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close this bookEffective Approaches for the Prevention of HIV/Aids in Woman (PAHO, WHO; 1995; 62 pages)
View the documentExecutive summary
View the document1. Introduction
View the document2. Opening of the meeting
Open this folder and view contents3. Women and HIV/AIDS
Open this folder and view contents4. Effective approaches to prevention of HIV/AIDS in women
close this folder5. Experiences from other fields: implications for HIV/AIDS prevention
View the documentCelebrating mother and child on the fortieth day: the Sfax, Tunisia, postpartum programme
View the documentPromoting health through women’s functional literacy and intersectoral action in Nigeria
View the documentCredit programmes, women’s empowerment, and contraceptive use in Bangladesh
View the documentExperience from other fields: implications for HIV/AIDS prevention - Conclusions
Open this folder and view contents6. Future directions: national policies and large-scale programmes
View the document7. Overall conclusions
View the documentAppendix 1 - Agenda
View the documentAppendix 2 - List of participants
View the documentAppendix 3 - List of background papers
View the documentAppendix 4 - Selected reading list

Celebrating mother and child on the fortieth day: the Sfax, Tunisia, postpartum programme

Presented by Mrs Fatima Attaya-Gargouri, Sfax Regional Delegate of the National Office of the Family and the Population, Tunisia

The Maternal and Neonatal Hospital of Sfax is a 136-bed hospital where 11,000 births take place annually, representing 65% of births in the region. This was an ideal setting for carrying out a major objective of the national family planning programme to provide information and services that would allow all women who were interested in preventing or delaying their next pregnancy to begin practising contraception as soon after delivery as appropriate. The hospital was able to give access to a broader range of services to a large number of women of childbearing age. However, despite the natural overlap between maternal and child health, and pregnancy spacing or prevention, the relevant services in Sfax were running on separate tracks: staff in maternity considered family planning someone else’s business and family planning staff focused only on contraceptive use. As a result, each programme was targeting specific needs of women related to its own services only, overlooking their overall needs.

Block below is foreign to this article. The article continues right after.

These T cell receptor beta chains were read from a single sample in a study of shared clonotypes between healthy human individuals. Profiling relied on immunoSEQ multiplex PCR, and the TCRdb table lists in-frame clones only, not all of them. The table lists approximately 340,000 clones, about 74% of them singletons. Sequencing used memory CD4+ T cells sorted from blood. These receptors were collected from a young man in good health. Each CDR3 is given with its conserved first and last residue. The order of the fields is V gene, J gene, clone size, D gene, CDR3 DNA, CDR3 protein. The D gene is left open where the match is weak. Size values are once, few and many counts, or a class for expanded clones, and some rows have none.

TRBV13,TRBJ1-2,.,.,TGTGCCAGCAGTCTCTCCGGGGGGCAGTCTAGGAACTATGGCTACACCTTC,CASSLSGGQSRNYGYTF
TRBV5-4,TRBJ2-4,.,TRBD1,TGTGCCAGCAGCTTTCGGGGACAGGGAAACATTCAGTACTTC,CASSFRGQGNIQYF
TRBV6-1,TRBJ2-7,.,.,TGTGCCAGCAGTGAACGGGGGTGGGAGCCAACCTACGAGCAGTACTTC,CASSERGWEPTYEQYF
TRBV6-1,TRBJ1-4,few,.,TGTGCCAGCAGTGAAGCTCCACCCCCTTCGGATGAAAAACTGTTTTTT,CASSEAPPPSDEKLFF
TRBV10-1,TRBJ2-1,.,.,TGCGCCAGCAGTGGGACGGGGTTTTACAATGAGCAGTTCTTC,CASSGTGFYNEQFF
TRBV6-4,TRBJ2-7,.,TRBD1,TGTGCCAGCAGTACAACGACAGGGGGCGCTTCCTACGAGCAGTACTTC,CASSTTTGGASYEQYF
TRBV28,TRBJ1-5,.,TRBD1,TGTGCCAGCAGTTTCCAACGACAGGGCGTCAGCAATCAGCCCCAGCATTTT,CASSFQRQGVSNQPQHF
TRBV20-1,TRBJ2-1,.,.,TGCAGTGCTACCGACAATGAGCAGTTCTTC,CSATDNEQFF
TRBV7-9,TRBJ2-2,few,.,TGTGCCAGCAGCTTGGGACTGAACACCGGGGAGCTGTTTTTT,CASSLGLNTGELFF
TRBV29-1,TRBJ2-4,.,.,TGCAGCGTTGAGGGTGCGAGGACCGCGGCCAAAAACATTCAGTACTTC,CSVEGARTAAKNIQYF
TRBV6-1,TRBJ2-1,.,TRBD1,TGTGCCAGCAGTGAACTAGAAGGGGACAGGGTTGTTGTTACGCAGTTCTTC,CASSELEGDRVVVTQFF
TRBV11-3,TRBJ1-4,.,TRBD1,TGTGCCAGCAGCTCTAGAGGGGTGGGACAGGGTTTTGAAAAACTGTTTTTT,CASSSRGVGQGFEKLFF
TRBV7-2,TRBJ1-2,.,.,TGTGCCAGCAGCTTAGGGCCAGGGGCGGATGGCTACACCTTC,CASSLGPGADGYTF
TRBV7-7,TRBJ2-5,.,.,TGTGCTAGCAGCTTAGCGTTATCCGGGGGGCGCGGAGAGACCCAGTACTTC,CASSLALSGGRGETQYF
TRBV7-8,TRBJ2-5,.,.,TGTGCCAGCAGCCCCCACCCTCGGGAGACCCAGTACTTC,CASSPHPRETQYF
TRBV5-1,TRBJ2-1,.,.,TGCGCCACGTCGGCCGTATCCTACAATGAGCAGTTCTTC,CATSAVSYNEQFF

In 1983, in an effort to solve these problems by providing integrated maternal health care, family planning services and well-baby care, the hospital launched an innovative postpartum programme that treated mother and child as a synergistic pair - a follow-up visit was scheduled for every mother and child 40 days after the birth. The 40th day was chosen because of its great cultural significance in Muslim societies. It marks the end of a convalescence period for the mother and the beginning of a new stage of development for the child. Until the fortieth day, the mother is exempt from all her household duties, is provided with nutritionally rich foods, and is restricted from leaving the home, bathing or engaging in sexual activity. On the fortieth day, these restrictions are lifted and often a celebration is held to mark the occasion.

A permanent family planning educator was hired to make direct contact with mothers who had just given birth and to invite them to attend the free medical consultation 40 days after the birth. This educator was also given responsibility for organizing group and individual meetings to demonstrate contraceptive methods and to help women select an appropriate method. A radio programme broadcasting a range of educational messages on the importance of breast-feeding and family planning was also set up in the hospital.